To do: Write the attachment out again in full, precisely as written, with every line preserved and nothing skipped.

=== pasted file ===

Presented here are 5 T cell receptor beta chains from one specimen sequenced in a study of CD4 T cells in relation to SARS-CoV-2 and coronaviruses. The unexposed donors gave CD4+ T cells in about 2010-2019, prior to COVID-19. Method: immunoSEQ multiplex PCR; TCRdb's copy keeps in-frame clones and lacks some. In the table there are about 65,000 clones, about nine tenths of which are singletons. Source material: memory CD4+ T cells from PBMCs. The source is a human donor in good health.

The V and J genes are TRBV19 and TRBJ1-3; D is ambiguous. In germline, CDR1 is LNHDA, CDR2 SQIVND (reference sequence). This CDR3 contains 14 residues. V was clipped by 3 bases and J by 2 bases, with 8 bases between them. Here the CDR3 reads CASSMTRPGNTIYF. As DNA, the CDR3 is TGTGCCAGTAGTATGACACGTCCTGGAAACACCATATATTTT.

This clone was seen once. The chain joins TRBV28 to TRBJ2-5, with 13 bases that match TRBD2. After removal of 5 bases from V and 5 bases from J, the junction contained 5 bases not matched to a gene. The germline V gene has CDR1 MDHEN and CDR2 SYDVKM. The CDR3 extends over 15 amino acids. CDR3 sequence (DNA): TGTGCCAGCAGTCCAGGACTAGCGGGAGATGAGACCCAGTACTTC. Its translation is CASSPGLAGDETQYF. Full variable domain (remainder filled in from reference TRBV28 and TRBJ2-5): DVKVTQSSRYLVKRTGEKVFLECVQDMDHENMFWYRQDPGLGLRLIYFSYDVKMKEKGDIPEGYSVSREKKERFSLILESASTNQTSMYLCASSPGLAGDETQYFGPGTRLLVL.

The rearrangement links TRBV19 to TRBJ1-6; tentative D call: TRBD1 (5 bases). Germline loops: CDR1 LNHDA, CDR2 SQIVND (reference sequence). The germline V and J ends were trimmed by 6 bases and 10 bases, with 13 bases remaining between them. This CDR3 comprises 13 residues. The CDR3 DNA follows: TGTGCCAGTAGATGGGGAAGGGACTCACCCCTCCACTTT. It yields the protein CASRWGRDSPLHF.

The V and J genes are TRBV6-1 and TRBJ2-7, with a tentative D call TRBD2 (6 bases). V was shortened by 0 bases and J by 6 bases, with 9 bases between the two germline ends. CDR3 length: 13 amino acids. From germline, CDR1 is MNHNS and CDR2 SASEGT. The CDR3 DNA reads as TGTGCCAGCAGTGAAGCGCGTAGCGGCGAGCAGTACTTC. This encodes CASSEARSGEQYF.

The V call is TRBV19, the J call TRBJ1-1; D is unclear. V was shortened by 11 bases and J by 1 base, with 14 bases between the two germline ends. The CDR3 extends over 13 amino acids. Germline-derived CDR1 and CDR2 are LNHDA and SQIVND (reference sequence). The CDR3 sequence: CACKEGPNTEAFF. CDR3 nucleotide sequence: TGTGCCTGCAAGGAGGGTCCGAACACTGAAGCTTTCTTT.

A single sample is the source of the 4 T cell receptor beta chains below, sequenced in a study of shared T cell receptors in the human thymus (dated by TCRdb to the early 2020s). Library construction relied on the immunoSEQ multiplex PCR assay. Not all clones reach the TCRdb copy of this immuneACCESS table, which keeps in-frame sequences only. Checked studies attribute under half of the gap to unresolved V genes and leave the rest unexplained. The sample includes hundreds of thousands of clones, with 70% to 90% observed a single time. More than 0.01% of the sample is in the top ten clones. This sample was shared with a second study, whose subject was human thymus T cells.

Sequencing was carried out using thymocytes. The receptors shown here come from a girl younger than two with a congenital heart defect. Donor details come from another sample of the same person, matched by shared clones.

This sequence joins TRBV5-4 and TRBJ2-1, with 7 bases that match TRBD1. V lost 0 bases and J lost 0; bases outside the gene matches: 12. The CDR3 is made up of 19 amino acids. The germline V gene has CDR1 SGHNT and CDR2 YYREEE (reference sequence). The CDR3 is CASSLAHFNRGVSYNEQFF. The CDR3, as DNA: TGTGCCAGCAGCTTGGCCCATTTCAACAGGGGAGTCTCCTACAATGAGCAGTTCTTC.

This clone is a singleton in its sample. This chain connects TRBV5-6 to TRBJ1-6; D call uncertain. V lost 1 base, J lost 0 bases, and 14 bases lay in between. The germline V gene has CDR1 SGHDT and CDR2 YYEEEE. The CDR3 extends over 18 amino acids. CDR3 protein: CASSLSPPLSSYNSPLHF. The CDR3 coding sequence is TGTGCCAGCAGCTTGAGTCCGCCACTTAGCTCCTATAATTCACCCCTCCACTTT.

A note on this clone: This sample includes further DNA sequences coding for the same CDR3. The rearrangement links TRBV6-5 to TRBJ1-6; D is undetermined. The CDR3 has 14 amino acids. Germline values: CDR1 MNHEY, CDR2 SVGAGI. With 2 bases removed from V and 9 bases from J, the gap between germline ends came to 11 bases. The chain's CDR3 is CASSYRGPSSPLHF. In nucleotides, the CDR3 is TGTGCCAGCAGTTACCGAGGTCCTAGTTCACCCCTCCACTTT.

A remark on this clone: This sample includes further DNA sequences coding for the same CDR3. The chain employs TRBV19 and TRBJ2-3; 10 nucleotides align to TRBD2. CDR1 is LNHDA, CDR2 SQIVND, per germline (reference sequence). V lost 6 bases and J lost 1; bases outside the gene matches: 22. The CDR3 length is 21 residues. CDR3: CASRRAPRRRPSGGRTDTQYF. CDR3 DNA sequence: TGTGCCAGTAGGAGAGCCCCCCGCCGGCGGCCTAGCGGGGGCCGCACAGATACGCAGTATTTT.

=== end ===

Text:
Presented here are 5 T cell receptor beta chains from one specimen sequenced in a study of CD4 T cells in relation to SARS-CoV-2 and coronaviruses. The unexposed donors gave CD4+ T cells in about 2010-2019, prior to COVID-19. Method: immunoSEQ multiplex PCR; TCRdb's copy keeps in-frame clones and lacks some. In the table there are about 65,000 clones, about nine tenths of which are singletons. Source material: memory CD4+ T cells from PBMCs. The source is a human donor in good health.

The V and J genes are TRBV19 and TRBJ1-3; D is ambiguous. In germline, CDR1 is LNHDA, CDR2 SQIVND (reference sequence). This CDR3 contains 14 residues. V was clipped by 3 bases and J by 2 bases, with 8 bases between them. Here the CDR3 reads CASSMTRPGNTIYF. As DNA, the CDR3 is TGTGCCAGTAGTATGACACGTCCTGGAAACACCATATATTTT.

This clone was seen once. The chain joins TRBV28 to TRBJ2-5, with 13 bases that match TRBD2. After removal of 5 bases from V and 5 bases from J, the junction contained 5 bases not matched to a gene. The germline V gene has CDR1 MDHEN and CDR2 SYDVKM. The CDR3 extends over 15 amino acids. CDR3 sequence (DNA): TGTGCCAGCAGTCCAGGACTAGCGGGAGATGAGACCCAGTACTTC. Its translation is CASSPGLAGDETQYF. Full variable domain (remainder filled in from reference TRBV28 and TRBJ2-5): DVKVTQSSRYLVKRTGEKVFLECVQDMDHENMFWYRQDPGLGLRLIYFSYDVKMKEKGDIPEGYSVSREKKERFSLILESASTNQTSMYLCASSPGLAGDETQYFGPGTRLLVL.

The rearrangement links TRBV19 to TRBJ1-6; tentative D call: TRBD1 (5 bases). Germline loops: CDR1 LNHDA, CDR2 SQIVND (reference sequence). The germline V and J ends were trimmed by 6 bases and 10 bases, with 13 bases remaining between them. This CDR3 comprises 13 residues. The CDR3 DNA follows: TGTGCCAGTAGATGGGGAAGGGACTCACCCCTCCACTTT. It yields the protein CASRWGRDSPLHF.

The V and J genes are TRBV6-1 and TRBJ2-7, with a tentative D call TRBD2 (6 bases). V was shortened by 0 bases and J by 6 bases, with 9 bases between the two germline ends. CDR3 length: 13 amino acids. From germline, CDR1 is MNHNS and CDR2 SASEGT. The CDR3 DNA reads as TGTGCCAGCAGTGAAGCGCGTAGCGGCGAGCAGTACTTC. This encodes CASSEARSGEQYF.

The V call is TRBV19, the J call TRBJ1-1; D is unclear. V was shortened by 11 bases and J by 1 base, with 14 bases between the two germline ends. The CDR3 extends over 13 amino acids. Germline-derived CDR1 and CDR2 are LNHDA and SQIVND (reference sequence). The CDR3 sequence: CACKEGPNTEAFF. CDR3 nucleotide sequence: TGTGCCTGCAAGGAGGGTCCGAACACTGAAGCTTTCTTT.

A single sample is the source of the 4 T cell receptor beta chains below, sequenced in a study of shared T cell receptors in the human thymus (dated by TCRdb to the early 2020s). Library construction relied on the immunoSEQ multiplex PCR assay. Not all clones reach the TCRdb copy of this immuneACCESS table, which keeps in-frame sequences only. Checked studies attribute under half of the gap to unresolved V genes and leave the rest unexplained. The sample includes hundreds of thousands of clones, with 70% to 90% observed a single time. More than 0.01% of the sample is in the top ten clones. This sample was shared with a second study, whose subject was human thymus T cells.

Sequencing was carried out using thymocytes. The receptors shown here come from a girl younger than two with a congenital heart defect. Donor details come from another sample of the same person, matched by shared clones.

This sequence joins TRBV5-4 and TRBJ2-1, with 7 bases that match TRBD1. V lost 0 bases and J lost 0; bases outside the gene matches: 12. The CDR3 is made up of 19 amino acids. The germline V gene has CDR1 SGHNT and CDR2 YYREEE (reference sequence). The CDR3 is CASSLAHFNRGVSYNEQFF. The CDR3, as DNA: TGTGCCAGCAGCTTGGCCCATTTCAACAGGGGAGTCTCCTACAATGAGCAGTTCTTC.

This clone is a singleton in its sample. This chain connects TRBV5-6 to TRBJ1-6; D call uncertain. V lost 1 base, J lost 0 bases, and 14 bases lay in between. The germline V gene has CDR1 SGHDT and CDR2 YYEEEE. The CDR3 extends over 18 amino acids. CDR3 protein: CASSLSPPLSSYNSPLHF. The CDR3 coding sequence is TGTGCCAGCAGCTTGAGTCCGCCACTTAGCTCCTATAATTCACCCCTCCACTTT.

A note on this clone: This sample includes further DNA sequences coding for the same CDR3. The rearrangement links TRBV6-5 to TRBJ1-6; D is undetermined. The CDR3 has 14 amino acids. Germline values: CDR1 MNHEY, CDR2 SVGAGI. With 2 bases removed from V and 9 bases from J, the gap between germline ends came to 11 bases. The chain's CDR3 is CASSYRGPSSPLHF. In nucleotides, the CDR3 is TGTGCCAGCAGTTACCGAGGTCCTAGTTCACCCCTCCACTTT.

A remark on this clone: This sample includes further DNA sequences coding for the same CDR3. The chain employs TRBV19 and TRBJ2-3; 10 nucleotides align to TRBD2. CDR1 is LNHDA, CDR2 SQIVND, per germline (reference sequence). V lost 6 bases and J lost 1; bases outside the gene matches: 22. The CDR3 length is 21 residues. CDR3: CASRRAPRRRPSGGRTDTQYF. CDR3 DNA sequence: TGTGCCAGTAGGAGAGCCCCCCGCCGGCGGCCTAGCGGGGGCCGCACAGATACGCAGTATTTT.